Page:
WASHINGTON, Aug. 22 (UPI) -- A team of U.S. scientists spent nearly seven years working in secret to help crack the 2001 anthrax letter case, the FBI said.
Federal investigators asked scientists from a number of research institutions, including Sandia National Laboratories, to help in the investigation of letters containing bacillus anthracis that were mailed in 2001 to several media organizations and two Democratic U.S. senators -- Tom Daschle of North Dakota and Pat Leahy of Vermont. Five people were killed and 17 people were injured.
Sandia said research by the lab demonstrated to the FBI that the form of bacillus anthracis contained in those letters was not a weaponized form. Investigator Joseph Michael said the information was crucial in ruling out state-sponsored terrorism.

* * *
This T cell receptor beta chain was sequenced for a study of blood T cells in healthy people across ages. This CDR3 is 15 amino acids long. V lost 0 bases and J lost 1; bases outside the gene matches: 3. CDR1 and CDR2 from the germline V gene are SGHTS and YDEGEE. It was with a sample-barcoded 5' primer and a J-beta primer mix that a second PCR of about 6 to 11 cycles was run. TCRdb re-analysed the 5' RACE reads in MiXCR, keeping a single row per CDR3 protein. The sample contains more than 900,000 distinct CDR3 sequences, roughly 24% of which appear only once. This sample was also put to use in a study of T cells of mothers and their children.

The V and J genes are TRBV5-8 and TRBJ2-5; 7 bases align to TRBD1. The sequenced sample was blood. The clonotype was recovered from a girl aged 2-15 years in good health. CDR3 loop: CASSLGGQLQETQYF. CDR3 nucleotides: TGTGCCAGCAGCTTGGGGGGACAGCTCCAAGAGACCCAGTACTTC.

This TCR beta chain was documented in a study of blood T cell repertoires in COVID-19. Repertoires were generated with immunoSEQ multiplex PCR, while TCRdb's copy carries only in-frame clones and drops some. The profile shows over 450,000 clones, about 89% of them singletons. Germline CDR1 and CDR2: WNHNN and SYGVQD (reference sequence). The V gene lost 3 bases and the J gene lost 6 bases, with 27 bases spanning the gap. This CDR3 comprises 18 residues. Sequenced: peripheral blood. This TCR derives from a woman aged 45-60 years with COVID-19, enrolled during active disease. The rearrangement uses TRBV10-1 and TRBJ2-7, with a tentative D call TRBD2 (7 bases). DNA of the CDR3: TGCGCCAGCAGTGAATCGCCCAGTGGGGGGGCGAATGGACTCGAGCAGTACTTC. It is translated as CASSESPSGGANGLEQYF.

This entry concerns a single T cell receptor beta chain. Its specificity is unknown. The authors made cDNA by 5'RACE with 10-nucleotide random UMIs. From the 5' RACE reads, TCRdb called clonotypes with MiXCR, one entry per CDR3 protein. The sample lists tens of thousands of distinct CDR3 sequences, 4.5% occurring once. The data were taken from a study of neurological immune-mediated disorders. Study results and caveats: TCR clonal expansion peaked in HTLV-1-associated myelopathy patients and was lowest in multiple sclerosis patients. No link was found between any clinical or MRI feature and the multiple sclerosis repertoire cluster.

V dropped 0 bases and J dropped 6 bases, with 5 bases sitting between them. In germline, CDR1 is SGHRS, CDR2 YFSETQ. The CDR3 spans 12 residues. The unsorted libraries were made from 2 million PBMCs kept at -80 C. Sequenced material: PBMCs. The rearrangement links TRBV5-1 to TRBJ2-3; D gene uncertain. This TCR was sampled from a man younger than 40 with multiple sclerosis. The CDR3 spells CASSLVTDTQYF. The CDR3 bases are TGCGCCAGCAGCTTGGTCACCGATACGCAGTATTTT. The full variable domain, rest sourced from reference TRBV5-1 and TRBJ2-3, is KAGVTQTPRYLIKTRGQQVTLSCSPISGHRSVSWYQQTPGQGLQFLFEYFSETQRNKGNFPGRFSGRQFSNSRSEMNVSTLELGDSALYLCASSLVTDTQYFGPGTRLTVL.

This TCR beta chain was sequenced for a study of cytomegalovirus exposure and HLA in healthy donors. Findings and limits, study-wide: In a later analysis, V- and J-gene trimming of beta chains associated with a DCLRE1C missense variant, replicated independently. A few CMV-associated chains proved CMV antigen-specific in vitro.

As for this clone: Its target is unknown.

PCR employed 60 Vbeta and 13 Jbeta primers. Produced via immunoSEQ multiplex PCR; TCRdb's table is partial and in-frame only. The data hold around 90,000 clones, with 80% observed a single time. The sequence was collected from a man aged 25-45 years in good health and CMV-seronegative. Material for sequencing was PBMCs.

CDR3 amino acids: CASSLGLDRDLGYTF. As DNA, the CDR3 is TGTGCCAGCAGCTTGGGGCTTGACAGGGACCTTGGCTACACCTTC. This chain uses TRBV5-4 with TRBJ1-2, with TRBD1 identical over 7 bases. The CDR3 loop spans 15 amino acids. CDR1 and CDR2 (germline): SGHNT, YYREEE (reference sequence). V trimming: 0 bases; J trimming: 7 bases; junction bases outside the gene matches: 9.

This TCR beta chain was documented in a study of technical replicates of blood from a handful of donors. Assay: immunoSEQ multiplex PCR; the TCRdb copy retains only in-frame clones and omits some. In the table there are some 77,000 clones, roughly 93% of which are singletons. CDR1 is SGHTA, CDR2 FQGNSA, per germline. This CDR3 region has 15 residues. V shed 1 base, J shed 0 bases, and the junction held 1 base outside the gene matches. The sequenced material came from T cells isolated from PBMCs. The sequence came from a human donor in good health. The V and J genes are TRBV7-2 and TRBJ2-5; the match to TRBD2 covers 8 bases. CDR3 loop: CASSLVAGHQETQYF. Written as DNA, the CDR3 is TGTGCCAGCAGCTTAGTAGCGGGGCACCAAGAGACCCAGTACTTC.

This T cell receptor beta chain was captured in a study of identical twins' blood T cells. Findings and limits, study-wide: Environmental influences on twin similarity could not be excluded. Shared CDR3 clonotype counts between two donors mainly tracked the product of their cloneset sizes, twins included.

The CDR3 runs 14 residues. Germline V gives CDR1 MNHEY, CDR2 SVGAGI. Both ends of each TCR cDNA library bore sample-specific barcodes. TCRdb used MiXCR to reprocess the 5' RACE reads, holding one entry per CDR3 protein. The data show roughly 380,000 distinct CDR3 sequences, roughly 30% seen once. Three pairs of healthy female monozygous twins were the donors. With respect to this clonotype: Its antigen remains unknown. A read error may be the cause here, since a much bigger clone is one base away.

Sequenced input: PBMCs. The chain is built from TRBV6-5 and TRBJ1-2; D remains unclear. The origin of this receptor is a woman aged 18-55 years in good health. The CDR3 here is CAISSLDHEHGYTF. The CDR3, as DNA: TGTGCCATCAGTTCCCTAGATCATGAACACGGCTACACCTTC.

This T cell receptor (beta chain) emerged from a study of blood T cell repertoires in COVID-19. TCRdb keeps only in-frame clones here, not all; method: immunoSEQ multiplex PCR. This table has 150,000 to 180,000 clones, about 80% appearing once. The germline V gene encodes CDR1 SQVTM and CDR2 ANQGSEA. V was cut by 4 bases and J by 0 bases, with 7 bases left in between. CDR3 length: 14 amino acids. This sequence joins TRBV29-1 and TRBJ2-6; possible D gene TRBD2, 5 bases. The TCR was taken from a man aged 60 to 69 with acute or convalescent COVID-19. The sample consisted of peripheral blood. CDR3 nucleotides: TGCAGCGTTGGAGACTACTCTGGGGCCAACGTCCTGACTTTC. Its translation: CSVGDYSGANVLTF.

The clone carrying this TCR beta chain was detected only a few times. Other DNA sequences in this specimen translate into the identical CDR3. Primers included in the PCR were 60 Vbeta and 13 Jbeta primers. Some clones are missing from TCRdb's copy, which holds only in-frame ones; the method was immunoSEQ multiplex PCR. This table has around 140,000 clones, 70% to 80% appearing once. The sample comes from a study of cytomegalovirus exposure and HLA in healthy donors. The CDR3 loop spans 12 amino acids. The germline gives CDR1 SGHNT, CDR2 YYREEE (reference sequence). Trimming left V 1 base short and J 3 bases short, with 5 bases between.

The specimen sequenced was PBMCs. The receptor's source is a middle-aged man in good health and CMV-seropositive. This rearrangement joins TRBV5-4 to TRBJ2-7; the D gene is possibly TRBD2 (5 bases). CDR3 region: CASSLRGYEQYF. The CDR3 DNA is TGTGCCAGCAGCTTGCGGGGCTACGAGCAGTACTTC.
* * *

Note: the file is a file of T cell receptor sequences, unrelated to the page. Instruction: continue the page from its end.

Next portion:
Michael, Paul Kotula and roughly a dozen other researchers examined more than 200 samples over six and one-half years, Sandia said Thursday in a release.
"Sandia's work was the first to actually link the spore material in the New York Post, the Daschle and the Leahy letters," the release said. "The elemental signatures and the locations of these signatures, while not indicating intentional weaponization, did show that the spores were indistinguishable and therefore likely came from the same source. That conclusion was corroborated a few years later by the DNA studies."